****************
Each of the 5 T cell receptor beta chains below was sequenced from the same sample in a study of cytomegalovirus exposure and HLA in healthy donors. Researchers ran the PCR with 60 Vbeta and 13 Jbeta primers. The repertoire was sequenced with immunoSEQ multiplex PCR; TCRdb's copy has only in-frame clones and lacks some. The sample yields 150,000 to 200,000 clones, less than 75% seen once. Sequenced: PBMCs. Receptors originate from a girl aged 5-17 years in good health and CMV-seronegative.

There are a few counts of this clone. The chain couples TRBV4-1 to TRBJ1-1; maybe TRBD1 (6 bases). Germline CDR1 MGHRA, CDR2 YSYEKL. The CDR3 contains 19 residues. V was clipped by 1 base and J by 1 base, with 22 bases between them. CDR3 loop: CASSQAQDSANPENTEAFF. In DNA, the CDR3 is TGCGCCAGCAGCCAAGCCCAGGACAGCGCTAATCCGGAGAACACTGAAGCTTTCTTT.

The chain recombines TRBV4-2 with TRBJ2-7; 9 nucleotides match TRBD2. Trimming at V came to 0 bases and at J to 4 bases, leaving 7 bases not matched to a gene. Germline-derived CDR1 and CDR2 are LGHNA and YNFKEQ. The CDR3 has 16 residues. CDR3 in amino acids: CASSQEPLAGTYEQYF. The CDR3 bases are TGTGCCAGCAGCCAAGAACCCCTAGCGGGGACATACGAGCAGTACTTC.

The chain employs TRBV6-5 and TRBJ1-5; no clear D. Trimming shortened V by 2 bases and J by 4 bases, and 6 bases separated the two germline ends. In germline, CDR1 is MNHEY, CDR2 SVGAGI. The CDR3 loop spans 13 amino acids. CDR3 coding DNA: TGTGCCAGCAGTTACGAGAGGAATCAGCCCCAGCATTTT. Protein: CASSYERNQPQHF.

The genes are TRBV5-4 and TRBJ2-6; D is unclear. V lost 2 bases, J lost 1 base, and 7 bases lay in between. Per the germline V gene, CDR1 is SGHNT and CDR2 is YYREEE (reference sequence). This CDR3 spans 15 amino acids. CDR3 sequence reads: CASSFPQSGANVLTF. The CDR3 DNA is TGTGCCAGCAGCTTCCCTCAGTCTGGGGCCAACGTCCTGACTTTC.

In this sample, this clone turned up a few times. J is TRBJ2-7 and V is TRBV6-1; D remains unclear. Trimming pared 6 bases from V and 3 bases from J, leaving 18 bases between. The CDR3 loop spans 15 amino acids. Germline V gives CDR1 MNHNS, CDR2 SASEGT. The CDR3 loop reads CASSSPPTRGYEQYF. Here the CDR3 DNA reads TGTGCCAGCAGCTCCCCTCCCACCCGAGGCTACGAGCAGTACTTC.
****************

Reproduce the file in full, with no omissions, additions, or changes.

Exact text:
Each of the 5 T cell receptor beta chains below was sequenced from the same sample in a study of cytomegalovirus exposure and HLA in healthy donors. Researchers ran the PCR with 60 Vbeta and 13 Jbeta primers. The repertoire was sequenced with immunoSEQ multiplex PCR; TCRdb's copy has only in-frame clones and lacks some. The sample yields 150,000 to 200,000 clones, less than 75% seen once. Sequenced: PBMCs. Receptors originate from a girl aged 5-17 years in good health and CMV-seronegative.

There are a few counts of this clone. The chain couples TRBV4-1 to TRBJ1-1; maybe TRBD1 (6 bases). Germline CDR1 MGHRA, CDR2 YSYEKL. The CDR3 contains 19 residues. V was clipped by 1 base and J by 1 base, with 22 bases between them. CDR3 loop: CASSQAQDSANPENTEAFF. In DNA, the CDR3 is TGCGCCAGCAGCCAAGCCCAGGACAGCGCTAATCCGGAGAACACTGAAGCTTTCTTT.

The chain recombines TRBV4-2 with TRBJ2-7; 9 nucleotides match TRBD2. Trimming at V came to 0 bases and at J to 4 bases, leaving 7 bases not matched to a gene. Germline-derived CDR1 and CDR2 are LGHNA and YNFKEQ. The CDR3 has 16 residues. CDR3 in amino acids: CASSQEPLAGTYEQYF. The CDR3 bases are TGTGCCAGCAGCCAAGAACCCCTAGCGGGGACATACGAGCAGTACTTC.

The chain employs TRBV6-5 and TRBJ1-5; no clear D. Trimming shortened V by 2 bases and J by 4 bases, and 6 bases separated the two germline ends. In germline, CDR1 is MNHEY, CDR2 SVGAGI. The CDR3 loop spans 13 amino acids. CDR3 coding DNA: TGTGCCAGCAGTTACGAGAGGAATCAGCCCCAGCATTTT. Protein: CASSYERNQPQHF.

The genes are TRBV5-4 and TRBJ2-6; D is unclear. V lost 2 bases, J lost 1 base, and 7 bases lay in between. Per the germline V gene, CDR1 is SGHNT and CDR2 is YYREEE (reference sequence). This CDR3 spans 15 amino acids. CDR3 sequence reads: CASSFPQSGANVLTF. The CDR3 DNA is TGTGCCAGCAGCTTCCCTCAGTCTGGGGCCAACGTCCTGACTTTC.

In this sample, this clone turned up a few times. J is TRBJ2-7 and V is TRBV6-1; D remains unclear. Trimming pared 6 bases from V and 3 bases from J, leaving 18 bases between. The CDR3 loop spans 15 amino acids. Germline V gives CDR1 MNHNS, CDR2 SASEGT. The CDR3 loop reads CASSSPPTRGYEQYF. Here the CDR3 DNA reads TGTGCCAGCAGCTCCCCTCCCACCCGAGGCTACGAGCAGTACTTC.